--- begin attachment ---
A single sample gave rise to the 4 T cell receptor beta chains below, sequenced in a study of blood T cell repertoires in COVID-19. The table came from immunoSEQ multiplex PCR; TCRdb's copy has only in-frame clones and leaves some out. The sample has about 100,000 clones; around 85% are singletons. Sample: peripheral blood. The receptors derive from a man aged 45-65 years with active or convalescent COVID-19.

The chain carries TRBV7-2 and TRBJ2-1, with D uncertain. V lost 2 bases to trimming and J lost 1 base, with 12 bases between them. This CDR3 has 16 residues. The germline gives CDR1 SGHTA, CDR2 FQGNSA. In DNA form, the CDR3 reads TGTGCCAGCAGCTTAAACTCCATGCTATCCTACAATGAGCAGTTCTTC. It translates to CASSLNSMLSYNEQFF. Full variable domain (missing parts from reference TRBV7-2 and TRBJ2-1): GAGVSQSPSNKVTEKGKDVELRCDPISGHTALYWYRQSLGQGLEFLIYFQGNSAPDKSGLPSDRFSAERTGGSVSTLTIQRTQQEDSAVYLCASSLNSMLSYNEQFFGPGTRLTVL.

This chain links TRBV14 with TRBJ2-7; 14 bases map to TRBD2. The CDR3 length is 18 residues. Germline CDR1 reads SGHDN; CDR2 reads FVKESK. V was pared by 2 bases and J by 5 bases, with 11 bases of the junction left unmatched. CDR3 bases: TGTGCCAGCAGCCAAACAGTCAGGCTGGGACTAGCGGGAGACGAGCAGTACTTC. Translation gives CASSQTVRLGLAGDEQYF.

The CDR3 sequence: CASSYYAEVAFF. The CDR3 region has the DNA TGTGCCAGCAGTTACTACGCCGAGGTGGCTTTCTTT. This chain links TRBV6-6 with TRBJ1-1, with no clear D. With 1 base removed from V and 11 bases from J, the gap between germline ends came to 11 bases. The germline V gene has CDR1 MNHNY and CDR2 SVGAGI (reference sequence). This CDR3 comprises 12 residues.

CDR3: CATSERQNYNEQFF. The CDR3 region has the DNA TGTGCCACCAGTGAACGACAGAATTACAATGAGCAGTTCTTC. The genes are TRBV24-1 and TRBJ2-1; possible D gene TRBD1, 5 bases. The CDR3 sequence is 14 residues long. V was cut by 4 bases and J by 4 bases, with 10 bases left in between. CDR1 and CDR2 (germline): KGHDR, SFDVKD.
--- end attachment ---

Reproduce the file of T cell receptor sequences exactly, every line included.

A single sample gave rise to the 4 T cell receptor beta chains below, sequenced in a study of blood T cell repertoires in COVID-19. The table came from immunoSEQ multiplex PCR; TCRdb's copy has only in-frame clones and leaves some out. The sample has about 100,000 clones; around 85% are singletons. Sample: peripheral blood. The receptors derive from a man aged 45-65 years with active or convalescent COVID-19.

The chain carries TRBV7-2 and TRBJ2-1, with D uncertain. V lost 2 bases to trimming and J lost 1 base, with 12 bases between them. This CDR3 has 16 residues. The germline gives CDR1 SGHTA, CDR2 FQGNSA. In DNA form, the CDR3 reads TGTGCCAGCAGCTTAAACTCCATGCTATCCTACAATGAGCAGTTCTTC. It translates to CASSLNSMLSYNEQFF. Full variable domain (missing parts from reference TRBV7-2 and TRBJ2-1): GAGVSQSPSNKVTEKGKDVELRCDPISGHTALYWYRQSLGQGLEFLIYFQGNSAPDKSGLPSDRFSAERTGGSVSTLTIQRTQQEDSAVYLCASSLNSMLSYNEQFFGPGTRLTVL.

This chain links TRBV14 with TRBJ2-7; 14 bases map to TRBD2. The CDR3 length is 18 residues. Germline CDR1 reads SGHDN; CDR2 reads FVKESK. V was pared by 2 bases and J by 5 bases, with 11 bases of the junction left unmatched. CDR3 bases: TGTGCCAGCAGCCAAACAGTCAGGCTGGGACTAGCGGGAGACGAGCAGTACTTC. Translation gives CASSQTVRLGLAGDEQYF.

The CDR3 sequence: CASSYYAEVAFF. The CDR3 region has the DNA TGTGCCAGCAGTTACTACGCCGAGGTGGCTTTCTTT. This chain links TRBV6-6 with TRBJ1-1, with no clear D. With 1 base removed from V and 11 bases from J, the gap between germline ends came to 11 bases. The germline V gene has CDR1 MNHNY and CDR2 SVGAGI (reference sequence). This CDR3 comprises 12 residues.

CDR3: CATSERQNYNEQFF. The CDR3 region has the DNA TGTGCCACCAGTGAACGACAGAATTACAATGAGCAGTTCTTC. The genes are TRBV24-1 and TRBJ2-1; possible D gene TRBD1, 5 bases. The CDR3 sequence is 14 residues long. V was cut by 4 bases and J by 4 bases, with 10 bases left in between. CDR1 and CDR2 (germline): KGHDR, SFDVKD.